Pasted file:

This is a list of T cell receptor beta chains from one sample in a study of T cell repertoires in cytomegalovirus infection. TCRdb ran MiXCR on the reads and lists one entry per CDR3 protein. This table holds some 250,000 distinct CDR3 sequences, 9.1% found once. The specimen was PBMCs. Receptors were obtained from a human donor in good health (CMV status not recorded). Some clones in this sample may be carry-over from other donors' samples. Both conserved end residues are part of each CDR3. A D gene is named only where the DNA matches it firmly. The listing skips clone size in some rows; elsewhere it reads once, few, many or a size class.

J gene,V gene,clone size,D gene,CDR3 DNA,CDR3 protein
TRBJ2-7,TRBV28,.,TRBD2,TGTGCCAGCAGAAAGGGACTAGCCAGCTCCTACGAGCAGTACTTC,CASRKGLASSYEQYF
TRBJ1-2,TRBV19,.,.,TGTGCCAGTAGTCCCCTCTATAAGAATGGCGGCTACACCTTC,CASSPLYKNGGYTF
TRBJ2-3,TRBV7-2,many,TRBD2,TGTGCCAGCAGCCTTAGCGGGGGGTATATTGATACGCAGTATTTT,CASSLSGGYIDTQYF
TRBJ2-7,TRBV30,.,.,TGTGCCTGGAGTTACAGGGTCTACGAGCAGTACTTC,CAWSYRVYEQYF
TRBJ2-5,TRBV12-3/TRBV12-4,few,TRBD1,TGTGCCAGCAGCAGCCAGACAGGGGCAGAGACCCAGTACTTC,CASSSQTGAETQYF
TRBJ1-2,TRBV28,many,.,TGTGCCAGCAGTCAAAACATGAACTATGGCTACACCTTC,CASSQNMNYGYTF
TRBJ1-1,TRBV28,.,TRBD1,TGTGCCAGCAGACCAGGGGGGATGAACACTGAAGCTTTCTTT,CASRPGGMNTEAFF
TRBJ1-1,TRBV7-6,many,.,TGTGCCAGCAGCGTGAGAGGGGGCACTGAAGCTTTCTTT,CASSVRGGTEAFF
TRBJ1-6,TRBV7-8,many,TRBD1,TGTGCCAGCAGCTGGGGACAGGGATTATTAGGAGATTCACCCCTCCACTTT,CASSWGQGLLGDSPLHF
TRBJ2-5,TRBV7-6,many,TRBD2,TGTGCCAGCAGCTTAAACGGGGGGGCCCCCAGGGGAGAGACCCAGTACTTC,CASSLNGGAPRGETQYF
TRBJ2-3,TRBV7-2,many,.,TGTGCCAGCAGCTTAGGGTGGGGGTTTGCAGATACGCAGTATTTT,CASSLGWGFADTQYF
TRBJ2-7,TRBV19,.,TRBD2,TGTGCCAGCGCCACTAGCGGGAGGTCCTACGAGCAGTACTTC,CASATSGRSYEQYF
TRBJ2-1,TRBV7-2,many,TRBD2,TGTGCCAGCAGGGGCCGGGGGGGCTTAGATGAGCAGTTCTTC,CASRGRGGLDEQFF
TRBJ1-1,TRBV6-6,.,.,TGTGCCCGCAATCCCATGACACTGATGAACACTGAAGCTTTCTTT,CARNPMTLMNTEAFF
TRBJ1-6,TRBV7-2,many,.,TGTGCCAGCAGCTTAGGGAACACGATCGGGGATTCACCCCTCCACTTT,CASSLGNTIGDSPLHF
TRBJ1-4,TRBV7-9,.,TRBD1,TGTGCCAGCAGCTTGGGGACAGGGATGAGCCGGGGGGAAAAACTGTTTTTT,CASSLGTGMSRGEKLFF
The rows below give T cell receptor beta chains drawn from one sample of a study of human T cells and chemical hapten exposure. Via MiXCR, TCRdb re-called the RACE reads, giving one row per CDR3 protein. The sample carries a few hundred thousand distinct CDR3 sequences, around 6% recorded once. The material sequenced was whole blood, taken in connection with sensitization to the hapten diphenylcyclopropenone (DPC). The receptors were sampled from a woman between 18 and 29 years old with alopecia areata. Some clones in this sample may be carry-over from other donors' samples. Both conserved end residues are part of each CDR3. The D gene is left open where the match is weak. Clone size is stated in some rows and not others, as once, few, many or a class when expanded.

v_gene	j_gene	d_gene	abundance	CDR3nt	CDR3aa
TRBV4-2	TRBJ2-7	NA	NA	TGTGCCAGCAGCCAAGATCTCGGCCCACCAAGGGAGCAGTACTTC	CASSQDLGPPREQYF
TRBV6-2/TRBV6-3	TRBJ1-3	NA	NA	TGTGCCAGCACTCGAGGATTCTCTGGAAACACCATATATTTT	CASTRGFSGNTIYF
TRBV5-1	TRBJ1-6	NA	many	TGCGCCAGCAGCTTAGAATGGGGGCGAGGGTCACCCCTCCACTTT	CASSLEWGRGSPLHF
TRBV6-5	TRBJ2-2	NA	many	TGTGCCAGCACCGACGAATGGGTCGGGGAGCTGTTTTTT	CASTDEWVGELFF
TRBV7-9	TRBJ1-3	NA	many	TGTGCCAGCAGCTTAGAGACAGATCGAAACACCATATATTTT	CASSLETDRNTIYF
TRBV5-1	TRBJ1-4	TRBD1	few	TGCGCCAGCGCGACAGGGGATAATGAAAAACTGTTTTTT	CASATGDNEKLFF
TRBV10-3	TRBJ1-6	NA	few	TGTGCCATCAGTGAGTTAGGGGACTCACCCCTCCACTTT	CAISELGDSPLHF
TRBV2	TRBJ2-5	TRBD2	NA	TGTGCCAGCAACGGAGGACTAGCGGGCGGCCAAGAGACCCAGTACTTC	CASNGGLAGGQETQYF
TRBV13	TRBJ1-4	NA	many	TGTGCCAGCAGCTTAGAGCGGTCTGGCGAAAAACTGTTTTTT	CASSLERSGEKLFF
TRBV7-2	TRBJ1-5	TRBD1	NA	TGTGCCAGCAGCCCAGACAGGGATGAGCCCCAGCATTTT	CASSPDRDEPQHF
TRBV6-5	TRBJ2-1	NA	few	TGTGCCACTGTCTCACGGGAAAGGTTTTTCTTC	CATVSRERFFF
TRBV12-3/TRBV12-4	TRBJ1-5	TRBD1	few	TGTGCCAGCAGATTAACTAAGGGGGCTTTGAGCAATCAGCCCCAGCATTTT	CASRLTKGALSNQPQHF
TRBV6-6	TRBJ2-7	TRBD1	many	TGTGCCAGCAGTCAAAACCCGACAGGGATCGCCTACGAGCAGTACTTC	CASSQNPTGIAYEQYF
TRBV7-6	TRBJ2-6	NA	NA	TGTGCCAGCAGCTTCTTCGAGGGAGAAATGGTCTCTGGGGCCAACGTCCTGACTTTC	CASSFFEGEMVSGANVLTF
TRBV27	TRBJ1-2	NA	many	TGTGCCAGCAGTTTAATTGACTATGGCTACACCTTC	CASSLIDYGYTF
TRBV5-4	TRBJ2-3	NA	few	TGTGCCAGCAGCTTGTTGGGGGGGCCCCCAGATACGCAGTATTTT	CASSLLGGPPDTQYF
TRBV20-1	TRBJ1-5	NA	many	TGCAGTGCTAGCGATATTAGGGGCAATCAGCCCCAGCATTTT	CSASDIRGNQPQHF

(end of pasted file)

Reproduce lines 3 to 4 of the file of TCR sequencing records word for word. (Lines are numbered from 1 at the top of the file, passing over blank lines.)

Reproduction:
TRBJ2-7,TRBV28,.,TRBD2,TGTGCCAGCAGAAAGGGACTAGCCAGCTCCTACGAGCAGTACTTC,CASRKGLASSYEQYF
TRBJ1-2,TRBV19,.,.,TGTGCCAGTAGTCCCCTCTATAAGAATGGCGGCTACACCTTC,CASSPLYKNGGYTF